Reframing the State/Non State Issue in Public Diplomacy Research, March 13, 2019
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There’s a new article in International Studies Perspectives by … Kadir Jun Ayhan [JB see] on delineating the boundaries of public diplomacy [JB emphasis] and a blog post summarizing his argument. In teaching students want definitions and so Ayhan draws on his teaching experience to distill a definition of public diplomacy from those offered by several well known discussions of the topic. A particular issue that bothered Ayhan’s students is the extent to which non-state actors can be said to do public diplomacy and in his definition he comes firmly (and I think correctly) down on the statist side of the issue.
In reading Ayhan’s post I was struck by the importance attached to the state/non-state issue in the literature. From working on the history of public diplomacies I think that the importance attached to it is misplaced. It comes from the history of International Relations Theory. All the varieties of state-centric International Relations Theory represent the translation of a legal concept of the state into social theory where states are the actors in international politics. Hence an actor that it is not a state or cannot be treated as an organization with states as members is a non-state actor. In the development of IR theory this has tended to morph into an antagonism between state and non-state; that the growth of the non-state comes at the expense of the state. This produces the permanent conflict between varieties of Liberal and Realist theory and arguments over the erosion or persistence of the state.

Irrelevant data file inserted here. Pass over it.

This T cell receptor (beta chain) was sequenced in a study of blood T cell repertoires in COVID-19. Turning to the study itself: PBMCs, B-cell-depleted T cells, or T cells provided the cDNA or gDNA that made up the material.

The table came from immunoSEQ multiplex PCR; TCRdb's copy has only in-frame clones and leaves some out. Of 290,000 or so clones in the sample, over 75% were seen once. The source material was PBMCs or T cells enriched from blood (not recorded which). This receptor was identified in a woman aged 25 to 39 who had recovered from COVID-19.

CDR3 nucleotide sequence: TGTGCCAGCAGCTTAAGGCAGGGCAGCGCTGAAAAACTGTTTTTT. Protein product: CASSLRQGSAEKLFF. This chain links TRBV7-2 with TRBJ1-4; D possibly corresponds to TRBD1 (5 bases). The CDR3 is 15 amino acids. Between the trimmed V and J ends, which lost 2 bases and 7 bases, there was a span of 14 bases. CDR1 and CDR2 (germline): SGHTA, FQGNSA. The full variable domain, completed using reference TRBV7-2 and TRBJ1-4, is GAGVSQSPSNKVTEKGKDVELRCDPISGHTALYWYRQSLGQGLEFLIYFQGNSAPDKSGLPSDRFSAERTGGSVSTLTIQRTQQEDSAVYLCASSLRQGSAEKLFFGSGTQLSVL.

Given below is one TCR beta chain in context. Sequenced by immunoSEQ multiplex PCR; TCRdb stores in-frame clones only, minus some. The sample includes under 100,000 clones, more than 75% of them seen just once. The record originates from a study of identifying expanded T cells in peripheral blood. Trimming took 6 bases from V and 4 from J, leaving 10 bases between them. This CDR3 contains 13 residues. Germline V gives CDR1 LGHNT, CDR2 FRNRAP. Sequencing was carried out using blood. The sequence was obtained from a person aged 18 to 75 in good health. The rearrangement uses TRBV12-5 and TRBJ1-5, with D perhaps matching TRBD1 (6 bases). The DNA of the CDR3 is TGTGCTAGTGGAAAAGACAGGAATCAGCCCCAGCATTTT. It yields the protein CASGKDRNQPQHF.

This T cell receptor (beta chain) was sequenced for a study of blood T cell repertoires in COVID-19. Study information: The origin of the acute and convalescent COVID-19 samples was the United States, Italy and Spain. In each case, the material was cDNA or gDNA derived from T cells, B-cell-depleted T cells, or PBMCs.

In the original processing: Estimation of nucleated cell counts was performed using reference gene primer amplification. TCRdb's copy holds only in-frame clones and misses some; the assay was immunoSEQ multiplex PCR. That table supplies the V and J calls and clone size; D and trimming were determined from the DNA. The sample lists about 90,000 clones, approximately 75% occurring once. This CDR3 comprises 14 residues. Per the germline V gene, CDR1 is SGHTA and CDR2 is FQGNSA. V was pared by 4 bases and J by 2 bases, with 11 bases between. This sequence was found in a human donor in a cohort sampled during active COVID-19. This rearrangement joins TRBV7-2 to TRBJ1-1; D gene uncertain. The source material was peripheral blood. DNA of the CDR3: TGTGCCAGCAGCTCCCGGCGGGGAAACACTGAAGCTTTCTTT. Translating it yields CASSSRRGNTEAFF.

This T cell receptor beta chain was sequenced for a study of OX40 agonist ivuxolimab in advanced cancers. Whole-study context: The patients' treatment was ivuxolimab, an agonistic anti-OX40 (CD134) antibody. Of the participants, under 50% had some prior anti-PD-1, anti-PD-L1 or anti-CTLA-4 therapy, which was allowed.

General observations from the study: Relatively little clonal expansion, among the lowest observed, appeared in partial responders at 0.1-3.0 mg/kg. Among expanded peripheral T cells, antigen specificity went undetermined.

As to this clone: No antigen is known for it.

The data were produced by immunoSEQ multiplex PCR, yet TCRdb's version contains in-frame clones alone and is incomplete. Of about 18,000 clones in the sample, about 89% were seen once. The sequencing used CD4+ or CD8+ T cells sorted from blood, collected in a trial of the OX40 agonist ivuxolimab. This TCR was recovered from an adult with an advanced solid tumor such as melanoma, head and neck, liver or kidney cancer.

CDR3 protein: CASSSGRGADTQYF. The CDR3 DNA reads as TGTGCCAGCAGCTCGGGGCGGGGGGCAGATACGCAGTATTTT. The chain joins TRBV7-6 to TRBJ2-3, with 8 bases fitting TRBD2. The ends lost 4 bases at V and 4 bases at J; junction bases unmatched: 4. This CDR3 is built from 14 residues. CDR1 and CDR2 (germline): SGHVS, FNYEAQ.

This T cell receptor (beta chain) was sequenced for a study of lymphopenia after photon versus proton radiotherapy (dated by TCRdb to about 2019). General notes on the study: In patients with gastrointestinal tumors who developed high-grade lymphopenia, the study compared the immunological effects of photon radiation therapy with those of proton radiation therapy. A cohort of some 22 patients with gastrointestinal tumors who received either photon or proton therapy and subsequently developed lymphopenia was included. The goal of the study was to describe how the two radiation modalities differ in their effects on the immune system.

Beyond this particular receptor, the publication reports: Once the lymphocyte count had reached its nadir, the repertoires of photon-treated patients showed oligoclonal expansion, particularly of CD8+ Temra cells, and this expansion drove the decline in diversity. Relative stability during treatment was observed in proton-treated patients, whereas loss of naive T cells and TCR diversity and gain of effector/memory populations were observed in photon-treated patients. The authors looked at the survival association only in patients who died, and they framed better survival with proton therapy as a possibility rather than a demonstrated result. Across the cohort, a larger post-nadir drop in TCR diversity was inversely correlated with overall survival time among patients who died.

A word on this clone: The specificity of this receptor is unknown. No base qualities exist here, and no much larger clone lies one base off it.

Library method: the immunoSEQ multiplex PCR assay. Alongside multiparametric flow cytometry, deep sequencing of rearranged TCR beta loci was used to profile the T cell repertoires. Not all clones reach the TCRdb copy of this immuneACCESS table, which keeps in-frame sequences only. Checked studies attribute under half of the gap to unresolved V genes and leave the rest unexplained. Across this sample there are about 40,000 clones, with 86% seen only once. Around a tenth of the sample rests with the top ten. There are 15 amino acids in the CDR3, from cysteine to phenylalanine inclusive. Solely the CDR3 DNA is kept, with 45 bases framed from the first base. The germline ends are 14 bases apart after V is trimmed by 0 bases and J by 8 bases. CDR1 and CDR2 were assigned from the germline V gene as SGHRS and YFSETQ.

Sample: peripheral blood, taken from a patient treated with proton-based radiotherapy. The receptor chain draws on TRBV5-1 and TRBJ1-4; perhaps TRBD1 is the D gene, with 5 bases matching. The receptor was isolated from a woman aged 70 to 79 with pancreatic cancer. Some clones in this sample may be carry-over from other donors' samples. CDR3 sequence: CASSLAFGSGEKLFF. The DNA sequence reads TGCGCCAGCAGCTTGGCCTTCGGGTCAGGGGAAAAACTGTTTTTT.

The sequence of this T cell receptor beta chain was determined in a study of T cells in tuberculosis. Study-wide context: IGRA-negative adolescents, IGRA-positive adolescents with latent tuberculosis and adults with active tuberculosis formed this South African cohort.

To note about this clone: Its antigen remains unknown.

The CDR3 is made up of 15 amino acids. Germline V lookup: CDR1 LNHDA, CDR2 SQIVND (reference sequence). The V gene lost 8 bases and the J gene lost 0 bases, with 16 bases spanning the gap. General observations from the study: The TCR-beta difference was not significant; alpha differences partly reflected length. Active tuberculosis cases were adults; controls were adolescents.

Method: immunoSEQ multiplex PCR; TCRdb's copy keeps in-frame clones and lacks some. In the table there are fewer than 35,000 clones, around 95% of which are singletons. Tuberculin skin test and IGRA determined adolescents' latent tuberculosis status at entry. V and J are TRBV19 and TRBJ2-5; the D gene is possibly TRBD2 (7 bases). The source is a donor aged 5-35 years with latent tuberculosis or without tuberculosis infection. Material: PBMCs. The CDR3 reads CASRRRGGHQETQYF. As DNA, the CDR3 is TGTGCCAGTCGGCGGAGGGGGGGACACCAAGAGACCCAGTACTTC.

What this line of development misses is that the modern state as it emerged from the 19th century is a complex of ‘state’ and ‘society’. In this state and social actors are ‘nationalized’ and drawn into a complex and variable web of relations. This tends to more obvious from outside than inside a country. Inside we discuss the legal status of different entities from outside we frequently classify a government, a company, a charity, a foundation by its nationality. In historical terms this can mean that countries that began to think in terms of national influence fairly early (eg France or Germany) were able to detect the advance of British or American influence long before either country had any formal programme of public diplomacy. But while the work of American missionaries in the Ottoman Empire or Rhodes Scholarships in the United States were not ‘public diplomacies’ they did have elements which were based on promotion of national influence (eg ‘Americanism’) and they did enjoy degrees of support from official actors, for instance consular support for missionaries.
The history of public diplomacies is full of actors that are associated with but not formally part of states; German mittlerorganizations, cultural relations organizations, news agencies, charities, civil society groups, friendship societies, broadcasters, private companies and that partly on their own interests, partly on their conception of the national good, and partly on behalf of the state. However, even acting with or on behalf of the state is frequently a more ambiguous thing, does it involve resources, guidance, approval, consultation? The important point is that state/non-state is much more complex that it appears at first look and often any distinction loses of some of its importance because of shared nationality. A ‘non-state’ actor may not be able to do public diplomacy on its own behalf but this doesn’t mean that it’s not a part of someone’s public diplomacy.
Original Article

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